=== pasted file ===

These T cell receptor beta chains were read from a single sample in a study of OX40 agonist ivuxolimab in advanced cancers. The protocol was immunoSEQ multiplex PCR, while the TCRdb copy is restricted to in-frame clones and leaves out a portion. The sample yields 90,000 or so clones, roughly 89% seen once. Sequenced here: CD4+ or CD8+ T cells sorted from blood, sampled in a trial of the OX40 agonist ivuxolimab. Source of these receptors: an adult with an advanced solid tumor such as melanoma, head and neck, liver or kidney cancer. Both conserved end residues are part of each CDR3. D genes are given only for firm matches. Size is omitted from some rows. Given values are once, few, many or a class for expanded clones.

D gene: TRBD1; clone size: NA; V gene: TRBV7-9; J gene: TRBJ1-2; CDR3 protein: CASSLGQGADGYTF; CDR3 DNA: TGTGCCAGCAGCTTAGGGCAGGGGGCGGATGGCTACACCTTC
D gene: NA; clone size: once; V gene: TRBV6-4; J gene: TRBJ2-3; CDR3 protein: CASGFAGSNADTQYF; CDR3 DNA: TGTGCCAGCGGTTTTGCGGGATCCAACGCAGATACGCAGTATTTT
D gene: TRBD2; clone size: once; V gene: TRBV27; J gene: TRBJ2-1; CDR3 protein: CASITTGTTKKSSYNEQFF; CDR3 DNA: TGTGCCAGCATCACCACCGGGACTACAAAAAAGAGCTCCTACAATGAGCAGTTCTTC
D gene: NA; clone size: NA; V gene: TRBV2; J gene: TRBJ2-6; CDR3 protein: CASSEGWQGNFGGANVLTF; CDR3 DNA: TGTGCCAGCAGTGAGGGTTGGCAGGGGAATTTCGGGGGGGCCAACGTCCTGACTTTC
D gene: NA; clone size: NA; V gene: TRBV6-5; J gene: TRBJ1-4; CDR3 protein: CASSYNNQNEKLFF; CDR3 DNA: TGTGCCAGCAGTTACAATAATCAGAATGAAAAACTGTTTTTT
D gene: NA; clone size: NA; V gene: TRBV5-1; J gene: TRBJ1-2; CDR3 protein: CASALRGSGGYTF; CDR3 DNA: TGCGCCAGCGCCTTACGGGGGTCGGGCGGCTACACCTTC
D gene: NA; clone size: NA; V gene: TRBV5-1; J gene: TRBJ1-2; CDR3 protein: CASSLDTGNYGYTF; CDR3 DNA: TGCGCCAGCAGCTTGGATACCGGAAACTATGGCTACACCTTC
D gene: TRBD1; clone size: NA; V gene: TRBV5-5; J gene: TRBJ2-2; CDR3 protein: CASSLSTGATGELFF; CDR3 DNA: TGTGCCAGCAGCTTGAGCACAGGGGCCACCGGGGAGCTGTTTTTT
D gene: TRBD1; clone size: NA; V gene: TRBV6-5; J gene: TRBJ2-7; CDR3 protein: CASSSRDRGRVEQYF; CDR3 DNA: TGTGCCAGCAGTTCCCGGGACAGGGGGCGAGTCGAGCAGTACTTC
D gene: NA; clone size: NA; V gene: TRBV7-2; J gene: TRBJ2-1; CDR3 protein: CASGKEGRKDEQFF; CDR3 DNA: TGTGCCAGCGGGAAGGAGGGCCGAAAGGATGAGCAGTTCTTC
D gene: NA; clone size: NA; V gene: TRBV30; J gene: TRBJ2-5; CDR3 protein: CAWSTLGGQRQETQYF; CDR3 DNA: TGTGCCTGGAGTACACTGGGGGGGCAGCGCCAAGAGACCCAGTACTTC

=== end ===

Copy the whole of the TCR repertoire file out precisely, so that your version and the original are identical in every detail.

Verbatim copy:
These T cell receptor beta chains were read from a single sample in a study of OX40 agonist ivuxolimab in advanced cancers. The protocol was immunoSEQ multiplex PCR, while the TCRdb copy is restricted to in-frame clones and leaves out a portion. The sample yields 90,000 or so clones, roughly 89% seen once. Sequenced here: CD4+ or CD8+ T cells sorted from blood, sampled in a trial of the OX40 agonist ivuxolimab. Source of these receptors: an adult with an advanced solid tumor such as melanoma, head and neck, liver or kidney cancer. Both conserved end residues are part of each CDR3. D genes are given only for firm matches. Size is omitted from some rows. Given values are once, few, many or a class for expanded clones.

D gene: TRBD1; clone size: NA; V gene: TRBV7-9; J gene: TRBJ1-2; CDR3 protein: CASSLGQGADGYTF; CDR3 DNA: TGTGCCAGCAGCTTAGGGCAGGGGGCGGATGGCTACACCTTC
D gene: NA; clone size: once; V gene: TRBV6-4; J gene: TRBJ2-3; CDR3 protein: CASGFAGSNADTQYF; CDR3 DNA: TGTGCCAGCGGTTTTGCGGGATCCAACGCAGATACGCAGTATTTT
D gene: TRBD2; clone size: once; V gene: TRBV27; J gene: TRBJ2-1; CDR3 protein: CASITTGTTKKSSYNEQFF; CDR3 DNA: TGTGCCAGCATCACCACCGGGACTACAAAAAAGAGCTCCTACAATGAGCAGTTCTTC
D gene: NA; clone size: NA; V gene: TRBV2; J gene: TRBJ2-6; CDR3 protein: CASSEGWQGNFGGANVLTF; CDR3 DNA: TGTGCCAGCAGTGAGGGTTGGCAGGGGAATTTCGGGGGGGCCAACGTCCTGACTTTC
D gene: NA; clone size: NA; V gene: TRBV6-5; J gene: TRBJ1-4; CDR3 protein: CASSYNNQNEKLFF; CDR3 DNA: TGTGCCAGCAGTTACAATAATCAGAATGAAAAACTGTTTTTT
D gene: NA; clone size: NA; V gene: TRBV5-1; J gene: TRBJ1-2; CDR3 protein: CASALRGSGGYTF; CDR3 DNA: TGCGCCAGCGCCTTACGGGGGTCGGGCGGCTACACCTTC
D gene: NA; clone size: NA; V gene: TRBV5-1; J gene: TRBJ1-2; CDR3 protein: CASSLDTGNYGYTF; CDR3 DNA: TGCGCCAGCAGCTTGGATACCGGAAACTATGGCTACACCTTC
D gene: TRBD1; clone size: NA; V gene: TRBV5-5; J gene: TRBJ2-2; CDR3 protein: CASSLSTGATGELFF; CDR3 DNA: TGTGCCAGCAGCTTGAGCACAGGGGCCACCGGGGAGCTGTTTTTT
D gene: TRBD1; clone size: NA; V gene: TRBV6-5; J gene: TRBJ2-7; CDR3 protein: CASSSRDRGRVEQYF; CDR3 DNA: TGTGCCAGCAGTTCCCGGGACAGGGGGCGAGTCGAGCAGTACTTC
D gene: NA; clone size: NA; V gene: TRBV7-2; J gene: TRBJ2-1; CDR3 protein: CASGKEGRKDEQFF; CDR3 DNA: TGTGCCAGCGGGAAGGAGGGCCGAAAGGATGAGCAGTTCTTC
D gene: NA; clone size: NA; V gene: TRBV30; J gene: TRBJ2-5; CDR3 protein: CAWSTLGGQRQETQYF; CDR3 DNA: TGTGCCTGGAGTACACTGGGGGGGCAGCGCCAAGAGACCCAGTACTTC